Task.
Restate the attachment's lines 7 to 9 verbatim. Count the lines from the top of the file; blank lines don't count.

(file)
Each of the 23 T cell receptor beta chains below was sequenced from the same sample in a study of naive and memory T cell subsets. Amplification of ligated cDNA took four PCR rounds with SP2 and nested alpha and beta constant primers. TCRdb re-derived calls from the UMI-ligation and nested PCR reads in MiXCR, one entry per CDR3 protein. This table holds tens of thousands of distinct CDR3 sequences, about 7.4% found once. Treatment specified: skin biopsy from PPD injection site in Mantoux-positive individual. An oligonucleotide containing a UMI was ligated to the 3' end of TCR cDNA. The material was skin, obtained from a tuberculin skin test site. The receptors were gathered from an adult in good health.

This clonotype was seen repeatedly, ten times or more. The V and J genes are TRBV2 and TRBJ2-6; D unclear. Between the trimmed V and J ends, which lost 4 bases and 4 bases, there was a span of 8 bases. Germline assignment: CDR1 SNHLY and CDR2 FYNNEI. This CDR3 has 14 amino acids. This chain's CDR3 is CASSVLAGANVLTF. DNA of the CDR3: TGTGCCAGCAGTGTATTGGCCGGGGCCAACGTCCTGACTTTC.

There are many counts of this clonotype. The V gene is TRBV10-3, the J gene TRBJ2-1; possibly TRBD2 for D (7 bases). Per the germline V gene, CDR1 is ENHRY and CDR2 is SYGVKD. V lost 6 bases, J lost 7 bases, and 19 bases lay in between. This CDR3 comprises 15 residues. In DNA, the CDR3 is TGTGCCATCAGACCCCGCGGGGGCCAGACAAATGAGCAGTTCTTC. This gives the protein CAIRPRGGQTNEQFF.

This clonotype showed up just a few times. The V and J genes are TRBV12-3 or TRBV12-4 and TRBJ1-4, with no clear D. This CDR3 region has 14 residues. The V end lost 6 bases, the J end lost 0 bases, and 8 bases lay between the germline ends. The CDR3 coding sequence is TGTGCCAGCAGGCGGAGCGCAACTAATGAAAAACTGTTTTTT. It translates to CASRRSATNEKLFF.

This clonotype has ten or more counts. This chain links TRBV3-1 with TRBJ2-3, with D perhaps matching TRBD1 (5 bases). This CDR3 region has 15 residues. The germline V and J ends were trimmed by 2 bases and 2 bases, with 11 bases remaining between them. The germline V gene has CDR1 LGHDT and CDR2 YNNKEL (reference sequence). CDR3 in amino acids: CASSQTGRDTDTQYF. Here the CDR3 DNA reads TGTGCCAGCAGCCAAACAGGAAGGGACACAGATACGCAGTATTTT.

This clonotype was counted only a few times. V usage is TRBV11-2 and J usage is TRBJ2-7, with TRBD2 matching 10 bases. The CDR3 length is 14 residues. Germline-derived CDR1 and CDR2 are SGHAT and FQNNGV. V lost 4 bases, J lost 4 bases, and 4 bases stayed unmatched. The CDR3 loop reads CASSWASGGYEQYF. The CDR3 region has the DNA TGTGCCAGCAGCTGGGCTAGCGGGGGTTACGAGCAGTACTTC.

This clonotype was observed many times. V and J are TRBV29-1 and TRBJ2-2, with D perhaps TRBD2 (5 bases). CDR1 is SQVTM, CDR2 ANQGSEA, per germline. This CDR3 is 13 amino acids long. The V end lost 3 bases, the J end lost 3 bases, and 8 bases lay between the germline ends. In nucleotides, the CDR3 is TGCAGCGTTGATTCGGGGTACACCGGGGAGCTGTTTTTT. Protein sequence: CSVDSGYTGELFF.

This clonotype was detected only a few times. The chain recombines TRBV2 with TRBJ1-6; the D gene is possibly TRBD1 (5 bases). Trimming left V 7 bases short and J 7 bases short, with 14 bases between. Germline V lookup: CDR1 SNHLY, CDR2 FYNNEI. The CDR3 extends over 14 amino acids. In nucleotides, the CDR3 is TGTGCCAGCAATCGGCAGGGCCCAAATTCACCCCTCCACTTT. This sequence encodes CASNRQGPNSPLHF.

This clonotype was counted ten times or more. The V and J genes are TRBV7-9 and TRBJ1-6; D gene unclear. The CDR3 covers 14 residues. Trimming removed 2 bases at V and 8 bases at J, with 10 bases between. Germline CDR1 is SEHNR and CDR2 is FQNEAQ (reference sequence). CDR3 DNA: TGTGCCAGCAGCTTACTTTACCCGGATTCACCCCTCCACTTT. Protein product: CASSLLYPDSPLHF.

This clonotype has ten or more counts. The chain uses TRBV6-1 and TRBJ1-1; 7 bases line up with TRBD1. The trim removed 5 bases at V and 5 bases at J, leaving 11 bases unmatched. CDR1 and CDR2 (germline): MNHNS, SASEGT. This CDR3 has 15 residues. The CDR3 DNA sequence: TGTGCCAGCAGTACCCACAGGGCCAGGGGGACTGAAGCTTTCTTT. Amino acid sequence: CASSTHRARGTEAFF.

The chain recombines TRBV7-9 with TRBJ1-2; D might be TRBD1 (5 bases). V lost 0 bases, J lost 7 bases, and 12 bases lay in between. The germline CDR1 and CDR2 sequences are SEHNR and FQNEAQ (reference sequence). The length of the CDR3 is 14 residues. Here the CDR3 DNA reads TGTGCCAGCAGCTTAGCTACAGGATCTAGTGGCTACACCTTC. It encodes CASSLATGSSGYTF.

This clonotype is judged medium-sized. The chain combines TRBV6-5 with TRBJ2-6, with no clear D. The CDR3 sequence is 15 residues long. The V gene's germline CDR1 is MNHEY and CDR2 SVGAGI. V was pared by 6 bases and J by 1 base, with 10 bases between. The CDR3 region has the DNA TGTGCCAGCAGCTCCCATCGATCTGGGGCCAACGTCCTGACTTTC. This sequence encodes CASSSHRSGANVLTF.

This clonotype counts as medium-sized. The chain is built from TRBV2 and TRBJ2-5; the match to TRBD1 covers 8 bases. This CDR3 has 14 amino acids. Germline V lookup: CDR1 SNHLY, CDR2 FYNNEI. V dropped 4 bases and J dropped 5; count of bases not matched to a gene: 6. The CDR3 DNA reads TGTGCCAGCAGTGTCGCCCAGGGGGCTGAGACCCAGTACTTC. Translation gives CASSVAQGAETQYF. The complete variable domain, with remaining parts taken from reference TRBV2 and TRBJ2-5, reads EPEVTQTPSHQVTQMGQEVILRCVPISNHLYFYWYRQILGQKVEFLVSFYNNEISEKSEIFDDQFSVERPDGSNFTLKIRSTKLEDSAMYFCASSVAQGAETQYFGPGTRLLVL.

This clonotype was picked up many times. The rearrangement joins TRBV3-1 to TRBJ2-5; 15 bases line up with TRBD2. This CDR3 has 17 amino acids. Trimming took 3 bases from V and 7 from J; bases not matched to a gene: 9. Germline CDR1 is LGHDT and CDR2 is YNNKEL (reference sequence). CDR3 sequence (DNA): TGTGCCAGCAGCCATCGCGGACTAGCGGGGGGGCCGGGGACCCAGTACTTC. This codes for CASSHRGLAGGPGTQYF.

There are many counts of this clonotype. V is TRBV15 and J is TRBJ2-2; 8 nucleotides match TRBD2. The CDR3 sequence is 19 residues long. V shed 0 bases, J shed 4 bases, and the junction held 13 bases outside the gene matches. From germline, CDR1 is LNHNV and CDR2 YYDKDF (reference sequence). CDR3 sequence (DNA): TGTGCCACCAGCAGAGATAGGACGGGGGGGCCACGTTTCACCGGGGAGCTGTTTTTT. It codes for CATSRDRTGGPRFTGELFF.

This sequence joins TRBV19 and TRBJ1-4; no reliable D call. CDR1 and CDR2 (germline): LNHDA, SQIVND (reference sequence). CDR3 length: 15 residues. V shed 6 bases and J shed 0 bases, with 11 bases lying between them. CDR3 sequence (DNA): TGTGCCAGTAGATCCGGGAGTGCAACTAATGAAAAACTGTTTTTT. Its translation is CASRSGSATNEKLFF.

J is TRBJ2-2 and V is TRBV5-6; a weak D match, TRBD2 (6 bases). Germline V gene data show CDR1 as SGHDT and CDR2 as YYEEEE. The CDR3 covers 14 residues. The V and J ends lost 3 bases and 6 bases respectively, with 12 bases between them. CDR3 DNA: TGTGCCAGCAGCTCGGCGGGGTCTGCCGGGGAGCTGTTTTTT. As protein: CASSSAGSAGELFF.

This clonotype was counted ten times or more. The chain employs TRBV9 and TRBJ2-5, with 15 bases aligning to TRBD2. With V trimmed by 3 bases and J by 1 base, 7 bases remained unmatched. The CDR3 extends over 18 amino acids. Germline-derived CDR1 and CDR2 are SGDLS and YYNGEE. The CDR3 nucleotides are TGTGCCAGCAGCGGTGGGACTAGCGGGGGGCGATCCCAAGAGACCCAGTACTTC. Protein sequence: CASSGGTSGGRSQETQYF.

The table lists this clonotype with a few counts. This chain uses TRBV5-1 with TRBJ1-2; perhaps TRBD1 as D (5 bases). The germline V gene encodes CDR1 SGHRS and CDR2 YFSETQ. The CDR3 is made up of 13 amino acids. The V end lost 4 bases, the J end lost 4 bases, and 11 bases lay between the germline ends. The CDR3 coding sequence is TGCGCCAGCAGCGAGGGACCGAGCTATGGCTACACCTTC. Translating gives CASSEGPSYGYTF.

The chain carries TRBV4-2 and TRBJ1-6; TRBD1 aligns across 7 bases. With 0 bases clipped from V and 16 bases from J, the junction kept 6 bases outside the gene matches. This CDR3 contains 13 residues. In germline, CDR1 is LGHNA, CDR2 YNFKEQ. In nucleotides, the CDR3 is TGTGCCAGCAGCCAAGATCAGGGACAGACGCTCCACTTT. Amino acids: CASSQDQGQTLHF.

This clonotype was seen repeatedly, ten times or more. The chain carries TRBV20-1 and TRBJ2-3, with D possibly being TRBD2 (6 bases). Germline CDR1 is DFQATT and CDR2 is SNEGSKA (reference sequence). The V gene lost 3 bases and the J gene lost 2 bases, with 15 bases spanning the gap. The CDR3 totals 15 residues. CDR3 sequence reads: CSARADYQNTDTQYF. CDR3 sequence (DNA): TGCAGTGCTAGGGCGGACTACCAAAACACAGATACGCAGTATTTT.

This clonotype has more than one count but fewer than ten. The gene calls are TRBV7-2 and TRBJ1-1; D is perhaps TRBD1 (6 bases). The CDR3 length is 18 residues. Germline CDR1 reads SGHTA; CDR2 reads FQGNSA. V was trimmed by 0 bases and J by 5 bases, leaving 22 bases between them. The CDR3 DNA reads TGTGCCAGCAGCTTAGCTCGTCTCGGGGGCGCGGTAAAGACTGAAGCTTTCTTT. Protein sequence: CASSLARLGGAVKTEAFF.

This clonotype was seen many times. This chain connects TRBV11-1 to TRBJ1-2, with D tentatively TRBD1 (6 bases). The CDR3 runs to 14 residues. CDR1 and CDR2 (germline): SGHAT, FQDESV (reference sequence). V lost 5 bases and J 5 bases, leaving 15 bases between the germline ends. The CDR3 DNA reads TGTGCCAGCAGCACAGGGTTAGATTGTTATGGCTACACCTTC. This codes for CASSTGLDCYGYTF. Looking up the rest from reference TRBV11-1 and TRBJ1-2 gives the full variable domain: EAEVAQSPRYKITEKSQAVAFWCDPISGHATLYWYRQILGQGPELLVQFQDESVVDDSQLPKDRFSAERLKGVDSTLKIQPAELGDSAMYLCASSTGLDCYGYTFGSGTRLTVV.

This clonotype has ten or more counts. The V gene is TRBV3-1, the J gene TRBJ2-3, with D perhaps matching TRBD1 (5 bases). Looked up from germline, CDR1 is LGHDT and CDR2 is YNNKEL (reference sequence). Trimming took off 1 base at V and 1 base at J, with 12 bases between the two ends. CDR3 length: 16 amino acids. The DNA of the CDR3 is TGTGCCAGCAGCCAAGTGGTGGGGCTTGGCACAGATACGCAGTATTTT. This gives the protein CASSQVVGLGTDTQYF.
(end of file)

This clonotype was observed many times. V and J are TRBV29-1 and TRBJ2-2, with D perhaps TRBD2 (5 bases). CDR1 is SQVTM, CDR2 ANQGSEA, per germline. This CDR3 is 13 amino acids long. The V end lost 3 bases, the J end lost 3 bases, and 8 bases lay between the germline ends. In nucleotides, the CDR3 is TGCAGCGTTGATTCGGGGTACACCGGGGAGCTGTTTTTT. Protein sequence: CSVDSGYTGELFF.

This clonotype was detected only a few times. The chain recombines TRBV2 with TRBJ1-6; the D gene is possibly TRBD1 (5 bases). Trimming left V 7 bases short and J 7 bases short, with 14 bases between. Germline V lookup: CDR1 SNHLY, CDR2 FYNNEI. The CDR3 extends over 14 amino acids. In nucleotides, the CDR3 is TGTGCCAGCAATCGGCAGGGCCCAAATTCACCCCTCCACTTT. This sequence encodes CASNRQGPNSPLHF.

This clonotype was counted ten times or more. The V and J genes are TRBV7-9 and TRBJ1-6; D gene unclear. The CDR3 covers 14 residues. Trimming removed 2 bases at V and 8 bases at J, with 10 bases between. Germline CDR1 is SEHNR and CDR2 is FQNEAQ (reference sequence). CDR3 DNA: TGTGCCAGCAGCTTACTTTACCCGGATTCACCCCTCCACTTT. Protein product: CASSLLYPDSPLHF.